Four not-so-tiny women and I (also not-so-tiny) piled into a small Honda hatchback yesterday to climb up and out of Ain Leuh into the surrounding countryside to a tiny rural village called Bou Harsh. Khadija wanted to pay her respects to the family of a man who passed away two days ago. The man’s daughter, Halima and sister, Mehma both work at the cooperative.
The men were gathered in the graveyard burying the body when we arrived, positioning the body toward Mecca according to Islamic custom. We hiked up a steep graveled path to join the women on a neighboring hillside. There must have been hundreds of women milling about the hill, some crying and wailing, letting out their grief as other women physically held them up to prevent them from toppling down the hill.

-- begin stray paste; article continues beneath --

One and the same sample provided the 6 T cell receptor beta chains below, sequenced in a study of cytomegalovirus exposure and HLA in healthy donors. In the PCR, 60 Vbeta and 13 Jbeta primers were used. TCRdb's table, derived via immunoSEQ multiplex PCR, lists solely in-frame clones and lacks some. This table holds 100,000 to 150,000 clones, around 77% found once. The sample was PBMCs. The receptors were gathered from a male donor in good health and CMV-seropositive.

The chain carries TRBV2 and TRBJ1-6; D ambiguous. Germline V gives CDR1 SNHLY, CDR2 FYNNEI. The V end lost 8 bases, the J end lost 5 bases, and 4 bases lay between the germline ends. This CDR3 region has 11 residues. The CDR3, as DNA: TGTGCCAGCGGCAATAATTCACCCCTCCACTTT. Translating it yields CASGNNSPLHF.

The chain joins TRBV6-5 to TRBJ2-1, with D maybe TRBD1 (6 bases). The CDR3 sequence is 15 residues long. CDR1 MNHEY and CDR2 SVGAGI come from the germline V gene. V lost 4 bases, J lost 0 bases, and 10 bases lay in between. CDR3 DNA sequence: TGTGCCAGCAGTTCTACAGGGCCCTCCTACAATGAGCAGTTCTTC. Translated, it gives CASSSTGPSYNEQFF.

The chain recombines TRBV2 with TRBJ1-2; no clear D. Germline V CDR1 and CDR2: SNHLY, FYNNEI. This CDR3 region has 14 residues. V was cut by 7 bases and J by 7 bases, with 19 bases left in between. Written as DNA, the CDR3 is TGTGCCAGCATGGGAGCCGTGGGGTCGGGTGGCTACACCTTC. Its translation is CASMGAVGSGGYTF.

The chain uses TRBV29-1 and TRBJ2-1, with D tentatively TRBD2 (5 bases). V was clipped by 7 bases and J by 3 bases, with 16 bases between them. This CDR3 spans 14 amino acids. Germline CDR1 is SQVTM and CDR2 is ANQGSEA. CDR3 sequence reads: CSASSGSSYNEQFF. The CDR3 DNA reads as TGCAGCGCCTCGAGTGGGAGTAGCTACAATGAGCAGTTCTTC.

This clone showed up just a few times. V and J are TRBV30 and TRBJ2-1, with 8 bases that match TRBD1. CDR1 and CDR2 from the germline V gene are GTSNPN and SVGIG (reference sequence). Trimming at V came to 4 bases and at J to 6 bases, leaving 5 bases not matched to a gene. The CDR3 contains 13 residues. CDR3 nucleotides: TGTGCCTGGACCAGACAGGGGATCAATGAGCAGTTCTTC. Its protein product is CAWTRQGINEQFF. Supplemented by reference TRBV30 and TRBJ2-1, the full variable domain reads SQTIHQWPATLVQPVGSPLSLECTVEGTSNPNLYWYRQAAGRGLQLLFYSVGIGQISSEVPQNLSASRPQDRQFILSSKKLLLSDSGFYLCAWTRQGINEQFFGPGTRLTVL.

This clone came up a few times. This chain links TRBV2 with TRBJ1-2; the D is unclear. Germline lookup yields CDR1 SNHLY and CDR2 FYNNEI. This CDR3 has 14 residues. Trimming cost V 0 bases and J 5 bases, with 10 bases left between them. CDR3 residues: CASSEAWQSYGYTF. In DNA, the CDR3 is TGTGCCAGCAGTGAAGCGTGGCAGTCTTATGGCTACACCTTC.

By Islamic tradition, a body must be buried as soon as possible. The family then observes a three day mourning peroid, which in Ain Leuh means the house will be full of visitors eating and drinking tea with the family for 72 hours. The widow will dress in white and stay confined to her home for four months and four days.
After standing on the hill with Mehma for about an hour, we all packed into the back of a pickup and drove further up the unpaved road to eat lunch with the grieving family. It was a meal of beef stew with olives and home-baked bread, completely silent. I’ve never experienced such silence surrounded by so many Moroccan women, and probably never will again.